- Because I will invariably be asked as to how I would respond to those claims, I will provide an answer here. I would open by asking how Gundam better portrays the pilot and mobile suit dynamic, since I feel that in Gundam, the mobile suits themselves are tools that help pilots fulfil an end, and that it was only in Gundam 00 where pilots became attached to their Gundams. I would similarly then inquire – in what way is the narrative of Titanfall 2 predictable and see if some examples of other works that integrate dynamic time travel as a means of both completing a mission and acting as exposition without a separate flashback.
- The burst core for the expedition loadout was fun, but by this point in Titanfall 2, I’ve finally grown accustomed to the Tone loadout. The harder-hitting 40mm rounds might be slower to fire than the 20mm X0-16, but by forcing me to pick my shots, I can hit my targets with a much higher accuracy. The ordinance of the Tone can only be fired if three consecutive shots are landed on an enemy Titan: this loadout is much less effective against personnel, but is probably the most versatile against other Titans.
- After being separated from BT, Cooper must make his way alone through a gargantuan underground complex, where prefabricated housing is being assembled. The manic design of the level brings to mind the caverns of Portal 2 that Chell finds herself in after falling through an opening. In order to cross the large gaps, Cooper must make full use of the jump kit and any advantages in the environment to move over the deep chasms. While Cooper and BT are separated, BT will be in touch with Cooper, so players will never feel too alone while pressing deeper into the complex.
- Ash is a secondary antagonist in Titanfall 2, whose consciousness was moved into a robot body after she was injured. Working for the Apex Predators, she runs this facility when not working on an assignment. She has a playful but sadistic streak, enjoying the construction of combat simulations not dissimilar to those built by GLaDOS of Portal 2 and pits captured Militia soldiers against IMC technology. Noticing Cooper, she begins with insults, similar to GLaDOS, but later comments on his resilience and decides to let him fight in one of the similations.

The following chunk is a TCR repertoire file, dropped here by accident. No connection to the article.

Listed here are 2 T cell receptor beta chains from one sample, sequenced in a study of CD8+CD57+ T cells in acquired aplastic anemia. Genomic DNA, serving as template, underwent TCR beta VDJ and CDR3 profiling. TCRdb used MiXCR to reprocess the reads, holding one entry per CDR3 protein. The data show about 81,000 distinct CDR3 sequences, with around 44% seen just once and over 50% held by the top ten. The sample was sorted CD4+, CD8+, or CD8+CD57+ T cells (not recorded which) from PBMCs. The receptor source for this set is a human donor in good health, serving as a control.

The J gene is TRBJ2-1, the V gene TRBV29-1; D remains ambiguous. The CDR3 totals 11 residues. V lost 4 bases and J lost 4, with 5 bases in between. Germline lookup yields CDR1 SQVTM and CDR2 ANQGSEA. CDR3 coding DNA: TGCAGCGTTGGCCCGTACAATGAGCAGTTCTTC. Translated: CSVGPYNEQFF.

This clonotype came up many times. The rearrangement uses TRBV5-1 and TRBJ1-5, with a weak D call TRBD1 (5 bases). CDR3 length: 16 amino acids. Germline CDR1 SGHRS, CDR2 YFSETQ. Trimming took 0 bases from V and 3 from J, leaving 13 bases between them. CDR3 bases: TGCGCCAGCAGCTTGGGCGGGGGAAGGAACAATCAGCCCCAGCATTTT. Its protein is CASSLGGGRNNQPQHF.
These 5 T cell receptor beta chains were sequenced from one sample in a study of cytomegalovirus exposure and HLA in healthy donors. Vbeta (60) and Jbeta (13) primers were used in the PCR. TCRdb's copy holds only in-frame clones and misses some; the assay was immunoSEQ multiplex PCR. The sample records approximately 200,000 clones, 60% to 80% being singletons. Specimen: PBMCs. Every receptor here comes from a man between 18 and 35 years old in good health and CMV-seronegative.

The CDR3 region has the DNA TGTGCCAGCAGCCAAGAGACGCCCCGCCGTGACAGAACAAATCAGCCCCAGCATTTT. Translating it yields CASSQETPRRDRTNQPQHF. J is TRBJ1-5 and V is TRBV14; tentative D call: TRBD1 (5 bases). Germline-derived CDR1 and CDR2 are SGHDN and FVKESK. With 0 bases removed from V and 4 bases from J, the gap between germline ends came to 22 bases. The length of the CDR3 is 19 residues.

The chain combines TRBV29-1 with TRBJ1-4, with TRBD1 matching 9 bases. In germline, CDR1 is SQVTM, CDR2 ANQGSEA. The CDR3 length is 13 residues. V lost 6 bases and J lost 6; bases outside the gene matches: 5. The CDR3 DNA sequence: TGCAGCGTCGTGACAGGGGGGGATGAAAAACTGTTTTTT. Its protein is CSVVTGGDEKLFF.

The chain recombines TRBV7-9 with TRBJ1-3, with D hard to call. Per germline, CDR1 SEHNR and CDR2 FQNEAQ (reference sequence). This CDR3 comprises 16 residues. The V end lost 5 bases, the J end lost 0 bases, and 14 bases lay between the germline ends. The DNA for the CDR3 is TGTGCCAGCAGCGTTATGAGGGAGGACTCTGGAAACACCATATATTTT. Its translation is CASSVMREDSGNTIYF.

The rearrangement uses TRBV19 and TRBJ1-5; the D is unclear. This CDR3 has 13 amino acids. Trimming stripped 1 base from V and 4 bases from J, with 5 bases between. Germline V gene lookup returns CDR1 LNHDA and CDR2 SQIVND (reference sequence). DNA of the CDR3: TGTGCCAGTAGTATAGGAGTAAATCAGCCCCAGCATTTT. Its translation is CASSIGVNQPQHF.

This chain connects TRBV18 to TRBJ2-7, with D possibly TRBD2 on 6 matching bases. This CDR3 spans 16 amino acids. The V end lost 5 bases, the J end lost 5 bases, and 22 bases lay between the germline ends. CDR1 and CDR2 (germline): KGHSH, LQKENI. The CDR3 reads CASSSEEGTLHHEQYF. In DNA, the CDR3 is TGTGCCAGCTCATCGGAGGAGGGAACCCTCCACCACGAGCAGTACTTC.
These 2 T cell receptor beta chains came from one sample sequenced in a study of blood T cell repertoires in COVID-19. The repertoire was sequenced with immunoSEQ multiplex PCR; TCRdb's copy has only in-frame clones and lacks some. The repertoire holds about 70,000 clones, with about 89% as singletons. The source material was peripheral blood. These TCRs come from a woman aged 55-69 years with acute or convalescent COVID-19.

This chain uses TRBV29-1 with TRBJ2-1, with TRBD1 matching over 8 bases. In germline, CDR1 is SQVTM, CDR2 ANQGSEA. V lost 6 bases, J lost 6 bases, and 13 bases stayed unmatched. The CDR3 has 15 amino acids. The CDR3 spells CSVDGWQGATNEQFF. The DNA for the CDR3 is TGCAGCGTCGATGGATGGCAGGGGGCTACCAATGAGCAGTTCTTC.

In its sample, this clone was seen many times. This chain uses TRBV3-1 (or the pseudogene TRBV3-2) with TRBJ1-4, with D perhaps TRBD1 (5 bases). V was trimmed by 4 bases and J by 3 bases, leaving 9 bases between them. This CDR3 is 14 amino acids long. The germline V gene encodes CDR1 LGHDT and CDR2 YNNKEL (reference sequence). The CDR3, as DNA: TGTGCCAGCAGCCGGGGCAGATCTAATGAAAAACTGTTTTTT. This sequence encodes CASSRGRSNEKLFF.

- Here, I’m wielding the G2A5, a battle rifle that is highly versatile. Firing in a semi-automatic pattern, the G2A5 excels medium to long ranges; with low recoil, it hits hard and can be counted upon as a reliable medium range weapon, although its lower rate of fire means that it is wise to pair it with a suitable close quarters weapon, such as an SMG or shotgun. The engravings on the weapon read “Lastimosa Armoury”, and while one might be inclined to think that the weapon is related to Captain Lastimosa, one of the developers of the game is named Ryan Lastimosa, suggesting that it’s a callback to him.
- Here, I am wielding the EPG-1, an anti-personnel plasma grenade launcher. The weapon projectiles travel slowly but deal massive damage. I’ve always found that the more conventional automatic weapons and battle rifles are more effective than flashier weapons on the virtue that ammunition for them is more common, and there are precious few moments to utilise such weapons. However, my experience in FPS campaigns also mean that there might be opportunities to use more powerful weapons later on, hence my decision to hang onto the EPG-1 here.
- The electric grenades turned out to be an incredibly fun weapon to field against the IMC grunts present throughout the facility. As it turns out, having just the G2A5 was sufficient as a weapon, and Cooper’s progress leads even Ash to congratulate him; she points the way to a simulation dome. I died on several attempts to get here, but ultimately made it, entering a fake valley in the mountains with some prefabricated structures.
- After Ash recreates the simulation and I defeated the first wave of Spectres, a Reaper appears. Occupying the mid-point between the smaller Spectres and Stalkers, and the full-sized Titans, Reapers carry powerful weapons that can decimate foot-mobiles and quickly wear down a Titan’s shields. The EPG-1 I’ve been carrying all this time comes out, and I empty the plasma grenades into the Reaper, destroying it. The second Reaper that appears was dealt with in a similar manner, leaving Ash surprised as to how Cooper is still alive.